10. World Safari (1977/1984/1988) – Alby Mangels is a personal hero of mine so I’m including his trilogy of around-the-world travel documentaries. In each one Alby goes to far-flung places with little or no money or planning. It’s happy-go-lucky misadventure after happy-go-lucky misadventure, and therein it’s traveling at its highest art form.

9. Bowling for Columbine (2002) – I’m not a big fan of Michael Moore; in fact, I think he is kind of an asshole. But this was his first really big doc and with good reason. It’s a smart and intermittently absurd look into a tragedy and ridiculously lax gun legislation.

8. Grizzly Man (2005) – A documentary about a guy making a documentary about bears, but the guy making the bear documentary is insane so the meta-documentary about the guy making the documentary is a fascinating study in someone’s loose grip on reality and need to feel like they are doing something meaningful.

7. Man on Wire (2008) – I’m not an “artsy” person, but really, this documentary is unbelievably beautiful, and there is no chance I could describe it any further without doing its visuals an injustice.

6. The Thin Blue Line (1988) – I rank it ahead of Man on Wire because this movie got a guy off death row. In terms of cinematic accomplishments, it really tapped into America’s fascination with crime drama and perhaps was one of the building blocks for the boom of cop and law shows on television and in movies.

5. Enron: The Smartest Guys in the Room (2005) – All of director Alex Gibney’s documentaries are good, but this one is the big enchilada. Peeking into Enron’s misdeeds, the doc manages to explain the economic maneuverings and illegality in a way that is understandable to non-economists and then wades into the waters of political corruption. And the fact that it so beautifully, although tragically, does so right before the country’s financial collapse, makes it all the more poignant. You really can’t fully appreciate the mess we’re in economically and politically until you’ve seen this film.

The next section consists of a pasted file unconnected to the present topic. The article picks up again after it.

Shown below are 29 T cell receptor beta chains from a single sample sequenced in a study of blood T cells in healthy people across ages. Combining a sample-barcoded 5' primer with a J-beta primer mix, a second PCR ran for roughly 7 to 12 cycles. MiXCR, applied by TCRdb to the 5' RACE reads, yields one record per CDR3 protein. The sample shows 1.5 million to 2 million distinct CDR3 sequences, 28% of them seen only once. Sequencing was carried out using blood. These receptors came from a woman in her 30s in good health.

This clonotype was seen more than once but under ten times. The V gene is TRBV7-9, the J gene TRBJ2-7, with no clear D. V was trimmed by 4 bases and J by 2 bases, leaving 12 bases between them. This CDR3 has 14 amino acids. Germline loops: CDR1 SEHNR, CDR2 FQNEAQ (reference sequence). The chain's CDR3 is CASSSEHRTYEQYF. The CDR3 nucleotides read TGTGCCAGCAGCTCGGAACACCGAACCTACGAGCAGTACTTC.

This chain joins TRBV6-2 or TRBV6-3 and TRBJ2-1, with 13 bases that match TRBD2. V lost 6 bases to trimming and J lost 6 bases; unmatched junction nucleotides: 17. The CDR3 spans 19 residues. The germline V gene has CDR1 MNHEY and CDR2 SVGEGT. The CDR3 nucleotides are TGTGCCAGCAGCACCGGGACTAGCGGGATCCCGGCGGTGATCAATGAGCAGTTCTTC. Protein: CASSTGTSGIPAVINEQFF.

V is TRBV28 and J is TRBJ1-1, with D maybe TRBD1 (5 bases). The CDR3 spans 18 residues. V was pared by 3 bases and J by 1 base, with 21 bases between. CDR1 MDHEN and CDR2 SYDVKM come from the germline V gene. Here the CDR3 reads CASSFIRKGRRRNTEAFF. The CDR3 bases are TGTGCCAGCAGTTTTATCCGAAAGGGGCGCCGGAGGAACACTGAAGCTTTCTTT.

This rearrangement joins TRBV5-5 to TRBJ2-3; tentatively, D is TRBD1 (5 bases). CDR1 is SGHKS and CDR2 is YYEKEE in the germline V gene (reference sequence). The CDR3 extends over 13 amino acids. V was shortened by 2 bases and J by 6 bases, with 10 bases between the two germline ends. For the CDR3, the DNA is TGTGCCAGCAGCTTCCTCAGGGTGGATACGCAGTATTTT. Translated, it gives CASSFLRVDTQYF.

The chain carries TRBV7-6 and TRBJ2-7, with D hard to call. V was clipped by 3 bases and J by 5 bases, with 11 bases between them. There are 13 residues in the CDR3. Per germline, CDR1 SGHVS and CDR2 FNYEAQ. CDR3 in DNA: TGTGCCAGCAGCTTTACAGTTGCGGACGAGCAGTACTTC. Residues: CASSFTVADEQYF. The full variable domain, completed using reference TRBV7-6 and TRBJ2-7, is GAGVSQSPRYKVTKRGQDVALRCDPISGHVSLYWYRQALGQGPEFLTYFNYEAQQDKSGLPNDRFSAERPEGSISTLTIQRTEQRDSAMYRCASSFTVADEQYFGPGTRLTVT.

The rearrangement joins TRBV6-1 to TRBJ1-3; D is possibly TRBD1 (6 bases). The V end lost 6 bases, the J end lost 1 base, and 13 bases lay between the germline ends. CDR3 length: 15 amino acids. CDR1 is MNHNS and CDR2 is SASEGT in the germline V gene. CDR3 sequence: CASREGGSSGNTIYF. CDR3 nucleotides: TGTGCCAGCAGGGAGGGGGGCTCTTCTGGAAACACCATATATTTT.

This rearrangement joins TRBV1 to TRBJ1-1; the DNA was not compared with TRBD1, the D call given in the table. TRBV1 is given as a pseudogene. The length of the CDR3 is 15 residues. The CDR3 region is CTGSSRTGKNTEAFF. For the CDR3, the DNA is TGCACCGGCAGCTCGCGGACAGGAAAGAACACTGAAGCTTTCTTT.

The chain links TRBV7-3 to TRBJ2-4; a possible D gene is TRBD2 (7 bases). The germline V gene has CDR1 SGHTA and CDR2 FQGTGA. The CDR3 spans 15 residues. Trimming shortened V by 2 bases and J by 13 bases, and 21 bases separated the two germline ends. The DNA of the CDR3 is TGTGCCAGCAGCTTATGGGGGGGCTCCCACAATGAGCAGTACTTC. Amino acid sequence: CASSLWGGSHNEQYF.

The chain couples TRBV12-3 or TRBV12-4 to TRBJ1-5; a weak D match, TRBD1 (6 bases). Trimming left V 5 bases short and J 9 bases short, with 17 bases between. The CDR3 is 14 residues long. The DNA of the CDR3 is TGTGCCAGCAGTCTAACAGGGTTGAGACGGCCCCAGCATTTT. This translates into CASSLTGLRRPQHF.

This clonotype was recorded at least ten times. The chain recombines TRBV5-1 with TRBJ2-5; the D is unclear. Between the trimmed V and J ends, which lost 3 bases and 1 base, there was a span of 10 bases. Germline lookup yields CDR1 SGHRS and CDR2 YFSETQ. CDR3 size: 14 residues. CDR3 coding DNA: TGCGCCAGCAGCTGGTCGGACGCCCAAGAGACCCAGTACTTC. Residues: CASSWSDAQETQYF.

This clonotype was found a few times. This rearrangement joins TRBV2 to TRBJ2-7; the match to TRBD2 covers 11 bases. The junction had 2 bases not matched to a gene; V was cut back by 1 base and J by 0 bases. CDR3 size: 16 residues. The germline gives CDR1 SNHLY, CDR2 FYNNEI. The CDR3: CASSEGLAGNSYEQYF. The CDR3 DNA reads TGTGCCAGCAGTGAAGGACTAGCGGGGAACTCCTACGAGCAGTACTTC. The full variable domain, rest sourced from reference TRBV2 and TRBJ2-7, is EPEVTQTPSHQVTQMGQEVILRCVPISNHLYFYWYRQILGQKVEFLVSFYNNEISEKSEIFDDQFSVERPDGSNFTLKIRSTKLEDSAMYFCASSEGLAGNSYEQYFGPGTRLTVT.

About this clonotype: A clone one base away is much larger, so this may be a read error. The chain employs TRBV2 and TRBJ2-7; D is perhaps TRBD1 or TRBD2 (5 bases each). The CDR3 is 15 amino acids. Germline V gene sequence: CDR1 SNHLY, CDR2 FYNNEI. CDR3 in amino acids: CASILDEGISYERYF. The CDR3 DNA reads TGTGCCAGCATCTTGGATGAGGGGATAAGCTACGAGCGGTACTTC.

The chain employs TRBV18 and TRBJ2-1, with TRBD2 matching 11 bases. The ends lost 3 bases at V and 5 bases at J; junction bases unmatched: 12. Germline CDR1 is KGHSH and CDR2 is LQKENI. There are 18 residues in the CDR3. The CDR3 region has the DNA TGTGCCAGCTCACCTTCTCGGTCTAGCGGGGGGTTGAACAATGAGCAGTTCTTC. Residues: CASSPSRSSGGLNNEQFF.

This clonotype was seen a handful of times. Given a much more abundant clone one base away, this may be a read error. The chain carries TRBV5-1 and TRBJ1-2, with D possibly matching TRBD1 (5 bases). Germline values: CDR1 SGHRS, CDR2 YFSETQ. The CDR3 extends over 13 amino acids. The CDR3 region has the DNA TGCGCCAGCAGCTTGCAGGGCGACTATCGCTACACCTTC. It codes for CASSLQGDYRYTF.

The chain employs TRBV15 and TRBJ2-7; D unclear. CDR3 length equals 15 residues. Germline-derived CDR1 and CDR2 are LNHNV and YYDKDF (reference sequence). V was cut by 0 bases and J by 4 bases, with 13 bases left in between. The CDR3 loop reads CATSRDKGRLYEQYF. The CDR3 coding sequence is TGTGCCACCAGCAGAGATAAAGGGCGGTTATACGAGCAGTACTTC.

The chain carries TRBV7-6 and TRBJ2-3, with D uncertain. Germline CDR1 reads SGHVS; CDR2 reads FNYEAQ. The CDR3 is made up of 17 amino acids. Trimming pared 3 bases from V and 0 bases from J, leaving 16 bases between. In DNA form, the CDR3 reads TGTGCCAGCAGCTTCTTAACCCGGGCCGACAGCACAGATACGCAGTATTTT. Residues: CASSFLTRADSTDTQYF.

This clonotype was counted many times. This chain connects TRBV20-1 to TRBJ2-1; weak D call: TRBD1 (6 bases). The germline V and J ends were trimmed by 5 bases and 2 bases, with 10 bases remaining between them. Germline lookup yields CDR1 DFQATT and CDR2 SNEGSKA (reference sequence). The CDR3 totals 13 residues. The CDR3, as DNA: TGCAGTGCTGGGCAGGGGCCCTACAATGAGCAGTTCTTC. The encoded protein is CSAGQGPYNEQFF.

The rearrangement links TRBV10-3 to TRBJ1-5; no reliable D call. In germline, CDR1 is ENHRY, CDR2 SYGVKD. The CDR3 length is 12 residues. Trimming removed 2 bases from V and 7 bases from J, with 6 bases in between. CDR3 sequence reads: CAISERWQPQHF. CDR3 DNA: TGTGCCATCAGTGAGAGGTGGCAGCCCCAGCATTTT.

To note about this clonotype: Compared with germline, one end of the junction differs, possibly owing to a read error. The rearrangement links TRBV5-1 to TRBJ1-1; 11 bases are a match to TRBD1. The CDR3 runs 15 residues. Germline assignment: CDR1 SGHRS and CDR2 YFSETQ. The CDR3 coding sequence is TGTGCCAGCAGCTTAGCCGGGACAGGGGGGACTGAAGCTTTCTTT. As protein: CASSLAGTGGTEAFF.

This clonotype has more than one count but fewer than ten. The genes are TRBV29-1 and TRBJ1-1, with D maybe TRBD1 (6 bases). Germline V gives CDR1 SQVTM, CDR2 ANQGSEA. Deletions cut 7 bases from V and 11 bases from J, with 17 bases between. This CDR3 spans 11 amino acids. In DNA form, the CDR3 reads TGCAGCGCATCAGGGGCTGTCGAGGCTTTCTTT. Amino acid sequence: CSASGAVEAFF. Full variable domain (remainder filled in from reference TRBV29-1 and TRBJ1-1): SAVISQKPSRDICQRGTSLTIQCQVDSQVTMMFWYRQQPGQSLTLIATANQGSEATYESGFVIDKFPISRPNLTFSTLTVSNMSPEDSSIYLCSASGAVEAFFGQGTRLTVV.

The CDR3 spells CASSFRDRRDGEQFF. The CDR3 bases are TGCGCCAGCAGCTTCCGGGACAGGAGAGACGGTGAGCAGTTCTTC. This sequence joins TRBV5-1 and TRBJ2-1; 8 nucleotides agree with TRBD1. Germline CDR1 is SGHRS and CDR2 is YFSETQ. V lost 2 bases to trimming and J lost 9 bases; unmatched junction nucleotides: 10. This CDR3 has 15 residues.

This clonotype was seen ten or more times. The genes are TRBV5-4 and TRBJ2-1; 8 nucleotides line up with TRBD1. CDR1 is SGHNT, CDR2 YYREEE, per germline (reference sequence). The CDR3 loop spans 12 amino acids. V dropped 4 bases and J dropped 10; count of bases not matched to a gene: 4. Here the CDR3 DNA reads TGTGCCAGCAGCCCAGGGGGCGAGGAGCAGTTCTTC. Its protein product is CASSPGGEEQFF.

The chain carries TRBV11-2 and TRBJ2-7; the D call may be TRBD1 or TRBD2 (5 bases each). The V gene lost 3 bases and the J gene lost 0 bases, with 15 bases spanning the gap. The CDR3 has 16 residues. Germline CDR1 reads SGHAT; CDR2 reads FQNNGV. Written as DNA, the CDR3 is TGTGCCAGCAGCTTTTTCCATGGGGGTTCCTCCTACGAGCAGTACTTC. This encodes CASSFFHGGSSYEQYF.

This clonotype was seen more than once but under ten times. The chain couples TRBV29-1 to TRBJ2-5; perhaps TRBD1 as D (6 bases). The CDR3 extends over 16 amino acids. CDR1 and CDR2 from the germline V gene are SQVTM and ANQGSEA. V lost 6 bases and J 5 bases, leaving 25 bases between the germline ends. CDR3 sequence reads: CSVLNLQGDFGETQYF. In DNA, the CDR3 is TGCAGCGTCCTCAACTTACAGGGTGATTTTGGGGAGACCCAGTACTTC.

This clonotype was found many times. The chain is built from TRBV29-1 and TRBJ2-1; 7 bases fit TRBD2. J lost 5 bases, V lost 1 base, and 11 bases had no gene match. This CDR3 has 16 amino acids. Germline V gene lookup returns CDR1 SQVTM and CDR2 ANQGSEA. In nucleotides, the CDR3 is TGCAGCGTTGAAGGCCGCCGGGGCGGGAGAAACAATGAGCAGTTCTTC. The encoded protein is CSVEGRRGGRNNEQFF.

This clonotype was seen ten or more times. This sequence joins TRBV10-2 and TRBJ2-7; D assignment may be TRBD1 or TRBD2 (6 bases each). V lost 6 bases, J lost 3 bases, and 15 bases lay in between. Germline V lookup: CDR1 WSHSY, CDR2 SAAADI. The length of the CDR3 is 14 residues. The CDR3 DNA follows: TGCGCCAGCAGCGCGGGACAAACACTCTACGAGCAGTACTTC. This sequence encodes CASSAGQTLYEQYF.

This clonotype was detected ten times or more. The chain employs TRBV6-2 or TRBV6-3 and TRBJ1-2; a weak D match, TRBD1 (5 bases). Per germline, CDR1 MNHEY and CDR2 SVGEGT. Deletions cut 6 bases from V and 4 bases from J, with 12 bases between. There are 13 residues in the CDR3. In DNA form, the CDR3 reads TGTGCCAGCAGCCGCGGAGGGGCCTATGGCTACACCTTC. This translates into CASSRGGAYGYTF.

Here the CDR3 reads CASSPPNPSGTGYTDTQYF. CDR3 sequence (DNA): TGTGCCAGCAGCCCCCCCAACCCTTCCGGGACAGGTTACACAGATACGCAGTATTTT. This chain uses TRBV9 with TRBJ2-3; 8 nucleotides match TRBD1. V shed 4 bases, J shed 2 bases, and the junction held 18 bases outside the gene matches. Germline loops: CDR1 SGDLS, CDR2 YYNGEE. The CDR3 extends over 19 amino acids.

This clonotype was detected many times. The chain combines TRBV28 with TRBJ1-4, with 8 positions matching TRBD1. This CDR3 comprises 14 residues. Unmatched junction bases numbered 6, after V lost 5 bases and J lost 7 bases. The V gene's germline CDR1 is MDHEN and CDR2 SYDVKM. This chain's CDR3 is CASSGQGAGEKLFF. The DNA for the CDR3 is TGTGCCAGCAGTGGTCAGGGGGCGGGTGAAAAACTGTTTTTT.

4. Do You Believe in Miracles? The Story of the 1980 U.S. Hockey Team (2001) – Another great HBO sports doc, this one goes through the formation and journey of the U.S. hockey team that beat the unbeatable USSR team in the Olympics. I know they made a movie about this, but honestly I don’t know why. The doc was phenomenal to the point that I was choked up at points, so why the need to dramatize something that was real and already dramatic?